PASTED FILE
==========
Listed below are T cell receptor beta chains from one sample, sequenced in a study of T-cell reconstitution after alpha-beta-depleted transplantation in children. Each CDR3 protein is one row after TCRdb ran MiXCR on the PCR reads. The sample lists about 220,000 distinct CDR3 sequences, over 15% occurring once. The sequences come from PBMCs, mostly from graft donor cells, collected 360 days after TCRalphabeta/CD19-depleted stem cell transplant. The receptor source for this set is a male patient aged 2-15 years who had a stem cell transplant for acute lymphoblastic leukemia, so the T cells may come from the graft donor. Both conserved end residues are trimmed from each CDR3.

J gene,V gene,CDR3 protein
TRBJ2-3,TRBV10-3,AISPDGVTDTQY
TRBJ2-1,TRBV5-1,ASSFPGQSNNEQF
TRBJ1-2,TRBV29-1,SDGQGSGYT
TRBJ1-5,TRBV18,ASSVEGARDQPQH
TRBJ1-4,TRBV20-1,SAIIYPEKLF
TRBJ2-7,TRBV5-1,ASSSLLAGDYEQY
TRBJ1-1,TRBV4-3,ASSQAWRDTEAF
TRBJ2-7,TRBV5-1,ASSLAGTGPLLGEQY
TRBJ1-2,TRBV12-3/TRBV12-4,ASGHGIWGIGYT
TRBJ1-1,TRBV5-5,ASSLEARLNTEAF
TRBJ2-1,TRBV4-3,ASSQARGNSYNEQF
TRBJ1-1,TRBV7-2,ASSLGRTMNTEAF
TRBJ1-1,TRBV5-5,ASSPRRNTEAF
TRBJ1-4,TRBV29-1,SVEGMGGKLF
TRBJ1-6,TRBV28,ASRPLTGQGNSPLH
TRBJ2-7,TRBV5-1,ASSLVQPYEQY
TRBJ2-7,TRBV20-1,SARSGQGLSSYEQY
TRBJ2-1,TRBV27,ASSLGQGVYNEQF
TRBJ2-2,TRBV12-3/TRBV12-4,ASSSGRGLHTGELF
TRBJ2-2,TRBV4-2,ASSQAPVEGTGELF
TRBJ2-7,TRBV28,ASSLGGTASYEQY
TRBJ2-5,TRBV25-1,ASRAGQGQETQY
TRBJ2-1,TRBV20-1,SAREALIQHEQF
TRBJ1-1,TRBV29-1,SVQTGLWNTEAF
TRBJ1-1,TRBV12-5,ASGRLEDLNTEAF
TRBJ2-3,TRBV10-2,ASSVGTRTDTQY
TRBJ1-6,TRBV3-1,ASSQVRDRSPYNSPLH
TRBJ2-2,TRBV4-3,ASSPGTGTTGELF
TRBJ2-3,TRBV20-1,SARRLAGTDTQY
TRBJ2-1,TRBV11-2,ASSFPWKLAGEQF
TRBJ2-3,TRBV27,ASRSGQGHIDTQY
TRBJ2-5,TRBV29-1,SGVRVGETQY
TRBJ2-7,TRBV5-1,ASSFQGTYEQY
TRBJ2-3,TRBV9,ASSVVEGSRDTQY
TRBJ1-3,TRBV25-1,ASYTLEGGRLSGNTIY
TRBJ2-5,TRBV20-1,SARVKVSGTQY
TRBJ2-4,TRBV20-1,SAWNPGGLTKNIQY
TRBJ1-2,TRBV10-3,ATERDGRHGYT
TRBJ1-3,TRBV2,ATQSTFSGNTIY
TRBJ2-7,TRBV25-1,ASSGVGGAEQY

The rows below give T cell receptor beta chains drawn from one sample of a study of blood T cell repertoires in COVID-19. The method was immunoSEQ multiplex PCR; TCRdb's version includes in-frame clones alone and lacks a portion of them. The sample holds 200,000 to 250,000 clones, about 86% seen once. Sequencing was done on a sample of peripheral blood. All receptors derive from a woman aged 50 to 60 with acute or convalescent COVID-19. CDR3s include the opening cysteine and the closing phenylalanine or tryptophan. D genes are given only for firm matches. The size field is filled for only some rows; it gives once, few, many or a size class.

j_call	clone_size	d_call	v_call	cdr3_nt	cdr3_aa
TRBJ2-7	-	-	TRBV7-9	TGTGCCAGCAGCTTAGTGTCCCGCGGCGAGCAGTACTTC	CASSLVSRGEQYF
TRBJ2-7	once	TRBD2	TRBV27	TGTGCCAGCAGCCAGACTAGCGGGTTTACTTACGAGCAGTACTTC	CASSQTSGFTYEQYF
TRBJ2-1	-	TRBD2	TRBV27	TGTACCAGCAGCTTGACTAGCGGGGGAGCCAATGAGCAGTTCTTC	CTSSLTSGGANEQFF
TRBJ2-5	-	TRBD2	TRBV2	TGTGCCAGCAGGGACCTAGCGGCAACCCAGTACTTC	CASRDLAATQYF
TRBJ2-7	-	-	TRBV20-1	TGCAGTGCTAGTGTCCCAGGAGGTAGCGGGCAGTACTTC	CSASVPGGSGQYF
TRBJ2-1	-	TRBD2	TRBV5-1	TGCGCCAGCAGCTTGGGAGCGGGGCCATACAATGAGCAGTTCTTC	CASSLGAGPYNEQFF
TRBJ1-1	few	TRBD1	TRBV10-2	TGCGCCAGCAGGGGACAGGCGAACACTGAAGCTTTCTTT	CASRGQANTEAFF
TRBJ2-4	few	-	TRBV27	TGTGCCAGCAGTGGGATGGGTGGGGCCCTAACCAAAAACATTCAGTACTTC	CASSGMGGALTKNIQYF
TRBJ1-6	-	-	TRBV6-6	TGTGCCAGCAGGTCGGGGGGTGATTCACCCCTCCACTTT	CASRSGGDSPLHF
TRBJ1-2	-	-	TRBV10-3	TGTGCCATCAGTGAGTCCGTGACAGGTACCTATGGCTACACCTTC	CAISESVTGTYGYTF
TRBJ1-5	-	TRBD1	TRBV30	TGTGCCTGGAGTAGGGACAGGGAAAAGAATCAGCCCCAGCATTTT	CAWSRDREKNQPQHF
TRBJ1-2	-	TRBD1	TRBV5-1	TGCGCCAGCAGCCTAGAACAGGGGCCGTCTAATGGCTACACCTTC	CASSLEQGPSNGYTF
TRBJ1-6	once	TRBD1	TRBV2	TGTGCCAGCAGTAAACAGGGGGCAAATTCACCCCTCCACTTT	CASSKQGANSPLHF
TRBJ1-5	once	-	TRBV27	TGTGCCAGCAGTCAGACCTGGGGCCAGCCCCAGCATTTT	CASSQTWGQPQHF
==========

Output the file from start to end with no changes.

Listed below are T cell receptor beta chains from one sample, sequenced in a study of T-cell reconstitution after alpha-beta-depleted transplantation in children. Each CDR3 protein is one row after TCRdb ran MiXCR on the PCR reads. The sample lists about 220,000 distinct CDR3 sequences, over 15% occurring once. The sequences come from PBMCs, mostly from graft donor cells, collected 360 days after TCRalphabeta/CD19-depleted stem cell transplant. The receptor source for this set is a male patient aged 2-15 years who had a stem cell transplant for acute lymphoblastic leukemia, so the T cells may come from the graft donor. Both conserved end residues are trimmed from each CDR3.

J gene,V gene,CDR3 protein
TRBJ2-3,TRBV10-3,AISPDGVTDTQY
TRBJ2-1,TRBV5-1,ASSFPGQSNNEQF
TRBJ1-2,TRBV29-1,SDGQGSGYT
TRBJ1-5,TRBV18,ASSVEGARDQPQH
TRBJ1-4,TRBV20-1,SAIIYPEKLF
TRBJ2-7,TRBV5-1,ASSSLLAGDYEQY
TRBJ1-1,TRBV4-3,ASSQAWRDTEAF
TRBJ2-7,TRBV5-1,ASSLAGTGPLLGEQY
TRBJ1-2,TRBV12-3/TRBV12-4,ASGHGIWGIGYT
TRBJ1-1,TRBV5-5,ASSLEARLNTEAF
TRBJ2-1,TRBV4-3,ASSQARGNSYNEQF
TRBJ1-1,TRBV7-2,ASSLGRTMNTEAF
TRBJ1-1,TRBV5-5,ASSPRRNTEAF
TRBJ1-4,TRBV29-1,SVEGMGGKLF
TRBJ1-6,TRBV28,ASRPLTGQGNSPLH
TRBJ2-7,TRBV5-1,ASSLVQPYEQY
TRBJ2-7,TRBV20-1,SARSGQGLSSYEQY
TRBJ2-1,TRBV27,ASSLGQGVYNEQF
TRBJ2-2,TRBV12-3/TRBV12-4,ASSSGRGLHTGELF
TRBJ2-2,TRBV4-2,ASSQAPVEGTGELF
TRBJ2-7,TRBV28,ASSLGGTASYEQY
TRBJ2-5,TRBV25-1,ASRAGQGQETQY
TRBJ2-1,TRBV20-1,SAREALIQHEQF
TRBJ1-1,TRBV29-1,SVQTGLWNTEAF
TRBJ1-1,TRBV12-5,ASGRLEDLNTEAF
TRBJ2-3,TRBV10-2,ASSVGTRTDTQY
TRBJ1-6,TRBV3-1,ASSQVRDRSPYNSPLH
TRBJ2-2,TRBV4-3,ASSPGTGTTGELF
TRBJ2-3,TRBV20-1,SARRLAGTDTQY
TRBJ2-1,TRBV11-2,ASSFPWKLAGEQF
TRBJ2-3,TRBV27,ASRSGQGHIDTQY
TRBJ2-5,TRBV29-1,SGVRVGETQY
TRBJ2-7,TRBV5-1,ASSFQGTYEQY
TRBJ2-3,TRBV9,ASSVVEGSRDTQY
TRBJ1-3,TRBV25-1,ASYTLEGGRLSGNTIY
TRBJ2-5,TRBV20-1,SARVKVSGTQY
TRBJ2-4,TRBV20-1,SAWNPGGLTKNIQY
TRBJ1-2,TRBV10-3,ATERDGRHGYT
TRBJ1-3,TRBV2,ATQSTFSGNTIY
TRBJ2-7,TRBV25-1,ASSGVGGAEQY

The rows below give T cell receptor beta chains drawn from one sample of a study of blood T cell repertoires in COVID-19. The method was immunoSEQ multiplex PCR; TCRdb's version includes in-frame clones alone and lacks a portion of them. The sample holds 200,000 to 250,000 clones, about 86% seen once. Sequencing was done on a sample of peripheral blood. All receptors derive from a woman aged 50 to 60 with acute or convalescent COVID-19. CDR3s include the opening cysteine and the closing phenylalanine or tryptophan. D genes are given only for firm matches. The size field is filled for only some rows; it gives once, few, many or a size class.

j_call	clone_size	d_call	v_call	cdr3_nt	cdr3_aa
TRBJ2-7	-	-	TRBV7-9	TGTGCCAGCAGCTTAGTGTCCCGCGGCGAGCAGTACTTC	CASSLVSRGEQYF
TRBJ2-7	once	TRBD2	TRBV27	TGTGCCAGCAGCCAGACTAGCGGGTTTACTTACGAGCAGTACTTC	CASSQTSGFTYEQYF
TRBJ2-1	-	TRBD2	TRBV27	TGTACCAGCAGCTTGACTAGCGGGGGAGCCAATGAGCAGTTCTTC	CTSSLTSGGANEQFF
TRBJ2-5	-	TRBD2	TRBV2	TGTGCCAGCAGGGACCTAGCGGCAACCCAGTACTTC	CASRDLAATQYF
TRBJ2-7	-	-	TRBV20-1	TGCAGTGCTAGTGTCCCAGGAGGTAGCGGGCAGTACTTC	CSASVPGGSGQYF
TRBJ2-1	-	TRBD2	TRBV5-1	TGCGCCAGCAGCTTGGGAGCGGGGCCATACAATGAGCAGTTCTTC	CASSLGAGPYNEQFF
TRBJ1-1	few	TRBD1	TRBV10-2	TGCGCCAGCAGGGGACAGGCGAACACTGAAGCTTTCTTT	CASRGQANTEAFF
TRBJ2-4	few	-	TRBV27	TGTGCCAGCAGTGGGATGGGTGGGGCCCTAACCAAAAACATTCAGTACTTC	CASSGMGGALTKNIQYF
TRBJ1-6	-	-	TRBV6-6	TGTGCCAGCAGGTCGGGGGGTGATTCACCCCTCCACTTT	CASRSGGDSPLHF
TRBJ1-2	-	-	TRBV10-3	TGTGCCATCAGTGAGTCCGTGACAGGTACCTATGGCTACACCTTC	CAISESVTGTYGYTF
TRBJ1-5	-	TRBD1	TRBV30	TGTGCCTGGAGTAGGGACAGGGAAAAGAATCAGCCCCAGCATTTT	CAWSRDREKNQPQHF
TRBJ1-2	-	TRBD1	TRBV5-1	TGCGCCAGCAGCCTAGAACAGGGGCCGTCTAATGGCTACACCTTC	CASSLEQGPSNGYTF
TRBJ1-6	once	TRBD1	TRBV2	TGTGCCAGCAGTAAACAGGGGGCAAATTCACCCCTCCACTTT	CASSKQGANSPLHF
TRBJ1-5	once	-	TRBV27	TGTGCCAGCAGTCAGACCTGGGGCCAGCCCCAGCATTTT	CASSQTWGQPQHF